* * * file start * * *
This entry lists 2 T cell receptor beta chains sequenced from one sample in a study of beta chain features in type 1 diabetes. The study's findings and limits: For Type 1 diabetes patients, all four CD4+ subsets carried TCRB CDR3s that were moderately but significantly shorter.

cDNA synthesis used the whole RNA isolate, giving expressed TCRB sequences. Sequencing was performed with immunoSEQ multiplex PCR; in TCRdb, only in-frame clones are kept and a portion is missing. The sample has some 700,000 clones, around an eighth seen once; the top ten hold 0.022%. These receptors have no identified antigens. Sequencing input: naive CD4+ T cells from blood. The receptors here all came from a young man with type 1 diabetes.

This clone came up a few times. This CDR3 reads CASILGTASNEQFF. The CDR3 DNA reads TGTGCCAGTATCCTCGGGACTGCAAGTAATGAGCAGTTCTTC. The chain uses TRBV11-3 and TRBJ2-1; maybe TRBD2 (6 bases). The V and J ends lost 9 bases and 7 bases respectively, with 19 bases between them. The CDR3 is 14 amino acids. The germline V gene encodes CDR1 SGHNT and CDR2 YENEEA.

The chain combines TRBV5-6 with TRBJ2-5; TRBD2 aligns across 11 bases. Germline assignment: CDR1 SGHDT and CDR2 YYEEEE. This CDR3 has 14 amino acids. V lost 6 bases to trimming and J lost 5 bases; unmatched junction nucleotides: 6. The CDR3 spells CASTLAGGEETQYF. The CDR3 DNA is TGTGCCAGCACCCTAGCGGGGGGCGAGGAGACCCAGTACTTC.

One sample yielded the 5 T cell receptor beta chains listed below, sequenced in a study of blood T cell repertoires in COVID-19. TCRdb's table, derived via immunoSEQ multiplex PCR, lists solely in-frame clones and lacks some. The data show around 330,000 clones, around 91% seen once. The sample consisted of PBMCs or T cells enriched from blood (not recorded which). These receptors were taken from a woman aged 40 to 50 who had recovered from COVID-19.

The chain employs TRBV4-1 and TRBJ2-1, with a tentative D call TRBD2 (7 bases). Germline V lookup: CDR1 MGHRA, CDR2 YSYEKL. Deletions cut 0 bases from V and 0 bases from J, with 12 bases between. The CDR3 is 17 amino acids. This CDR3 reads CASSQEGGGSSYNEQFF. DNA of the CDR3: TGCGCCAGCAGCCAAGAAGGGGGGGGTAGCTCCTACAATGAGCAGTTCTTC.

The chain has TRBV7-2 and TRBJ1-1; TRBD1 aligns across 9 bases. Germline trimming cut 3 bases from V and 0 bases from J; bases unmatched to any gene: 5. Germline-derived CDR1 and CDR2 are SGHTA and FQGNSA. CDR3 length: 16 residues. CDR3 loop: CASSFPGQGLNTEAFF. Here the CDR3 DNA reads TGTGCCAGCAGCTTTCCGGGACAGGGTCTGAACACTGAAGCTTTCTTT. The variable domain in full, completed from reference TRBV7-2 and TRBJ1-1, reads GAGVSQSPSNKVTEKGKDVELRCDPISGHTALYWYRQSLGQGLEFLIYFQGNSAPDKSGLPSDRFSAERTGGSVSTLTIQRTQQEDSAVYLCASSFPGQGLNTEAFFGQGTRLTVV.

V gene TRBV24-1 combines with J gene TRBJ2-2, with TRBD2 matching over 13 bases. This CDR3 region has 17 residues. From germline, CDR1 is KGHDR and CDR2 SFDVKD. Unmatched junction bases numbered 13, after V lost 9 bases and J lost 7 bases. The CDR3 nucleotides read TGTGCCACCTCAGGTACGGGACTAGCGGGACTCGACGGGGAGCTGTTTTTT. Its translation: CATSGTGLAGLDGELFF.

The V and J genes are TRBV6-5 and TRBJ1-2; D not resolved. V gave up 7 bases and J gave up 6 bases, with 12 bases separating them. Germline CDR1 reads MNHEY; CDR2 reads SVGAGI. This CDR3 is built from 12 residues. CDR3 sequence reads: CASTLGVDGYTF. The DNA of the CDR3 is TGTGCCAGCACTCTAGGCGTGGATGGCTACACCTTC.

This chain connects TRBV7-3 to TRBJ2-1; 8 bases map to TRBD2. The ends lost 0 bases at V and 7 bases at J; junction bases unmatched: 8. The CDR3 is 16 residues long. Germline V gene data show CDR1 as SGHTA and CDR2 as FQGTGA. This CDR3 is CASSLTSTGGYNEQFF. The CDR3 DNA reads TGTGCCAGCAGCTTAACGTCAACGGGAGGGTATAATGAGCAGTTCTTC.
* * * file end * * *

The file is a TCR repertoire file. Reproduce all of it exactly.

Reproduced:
This entry lists 2 T cell receptor beta chains sequenced from one sample in a study of beta chain features in type 1 diabetes. The study's findings and limits: For Type 1 diabetes patients, all four CD4+ subsets carried TCRB CDR3s that were moderately but significantly shorter.

cDNA synthesis used the whole RNA isolate, giving expressed TCRB sequences. Sequencing was performed with immunoSEQ multiplex PCR; in TCRdb, only in-frame clones are kept and a portion is missing. The sample has some 700,000 clones, around an eighth seen once; the top ten hold 0.022%. These receptors have no identified antigens. Sequencing input: naive CD4+ T cells from blood. The receptors here all came from a young man with type 1 diabetes.

This clone came up a few times. This CDR3 reads CASILGTASNEQFF. The CDR3 DNA reads TGTGCCAGTATCCTCGGGACTGCAAGTAATGAGCAGTTCTTC. The chain uses TRBV11-3 and TRBJ2-1; maybe TRBD2 (6 bases). The V and J ends lost 9 bases and 7 bases respectively, with 19 bases between them. The CDR3 is 14 amino acids. The germline V gene encodes CDR1 SGHNT and CDR2 YENEEA.

The chain combines TRBV5-6 with TRBJ2-5; TRBD2 aligns across 11 bases. Germline assignment: CDR1 SGHDT and CDR2 YYEEEE. This CDR3 has 14 amino acids. V lost 6 bases to trimming and J lost 5 bases; unmatched junction nucleotides: 6. The CDR3 spells CASTLAGGEETQYF. The CDR3 DNA is TGTGCCAGCACCCTAGCGGGGGGCGAGGAGACCCAGTACTTC.

One sample yielded the 5 T cell receptor beta chains listed below, sequenced in a study of blood T cell repertoires in COVID-19. TCRdb's table, derived via immunoSEQ multiplex PCR, lists solely in-frame clones and lacks some. The data show around 330,000 clones, around 91% seen once. The sample consisted of PBMCs or T cells enriched from blood (not recorded which). These receptors were taken from a woman aged 40 to 50 who had recovered from COVID-19.

The chain employs TRBV4-1 and TRBJ2-1, with a tentative D call TRBD2 (7 bases). Germline V lookup: CDR1 MGHRA, CDR2 YSYEKL. Deletions cut 0 bases from V and 0 bases from J, with 12 bases between. The CDR3 is 17 amino acids. This CDR3 reads CASSQEGGGSSYNEQFF. DNA of the CDR3: TGCGCCAGCAGCCAAGAAGGGGGGGGTAGCTCCTACAATGAGCAGTTCTTC.

The chain has TRBV7-2 and TRBJ1-1; TRBD1 aligns across 9 bases. Germline trimming cut 3 bases from V and 0 bases from J; bases unmatched to any gene: 5. Germline-derived CDR1 and CDR2 are SGHTA and FQGNSA. CDR3 length: 16 residues. CDR3 loop: CASSFPGQGLNTEAFF. Here the CDR3 DNA reads TGTGCCAGCAGCTTTCCGGGACAGGGTCTGAACACTGAAGCTTTCTTT. The variable domain in full, completed from reference TRBV7-2 and TRBJ1-1, reads GAGVSQSPSNKVTEKGKDVELRCDPISGHTALYWYRQSLGQGLEFLIYFQGNSAPDKSGLPSDRFSAERTGGSVSTLTIQRTQQEDSAVYLCASSFPGQGLNTEAFFGQGTRLTVV.

V gene TRBV24-1 combines with J gene TRBJ2-2, with TRBD2 matching over 13 bases. This CDR3 region has 17 residues. From germline, CDR1 is KGHDR and CDR2 SFDVKD. Unmatched junction bases numbered 13, after V lost 9 bases and J lost 7 bases. The CDR3 nucleotides read TGTGCCACCTCAGGTACGGGACTAGCGGGACTCGACGGGGAGCTGTTTTTT. Its translation: CATSGTGLAGLDGELFF.

The V and J genes are TRBV6-5 and TRBJ1-2; D not resolved. V gave up 7 bases and J gave up 6 bases, with 12 bases separating them. Germline CDR1 reads MNHEY; CDR2 reads SVGAGI. This CDR3 is built from 12 residues. CDR3 sequence reads: CASTLGVDGYTF. The DNA of the CDR3 is TGTGCCAGCACTCTAGGCGTGGATGGCTACACCTTC.

This chain connects TRBV7-3 to TRBJ2-1; 8 bases map to TRBD2. The ends lost 0 bases at V and 7 bases at J; junction bases unmatched: 8. The CDR3 is 16 residues long. Germline V gene data show CDR1 as SGHTA and CDR2 as FQGTGA. This CDR3 is CASSLTSTGGYNEQFF. The CDR3 DNA reads TGTGCCAGCAGCTTAACGTCAACGGGAGGGTATAATGAGCAGTTCTTC.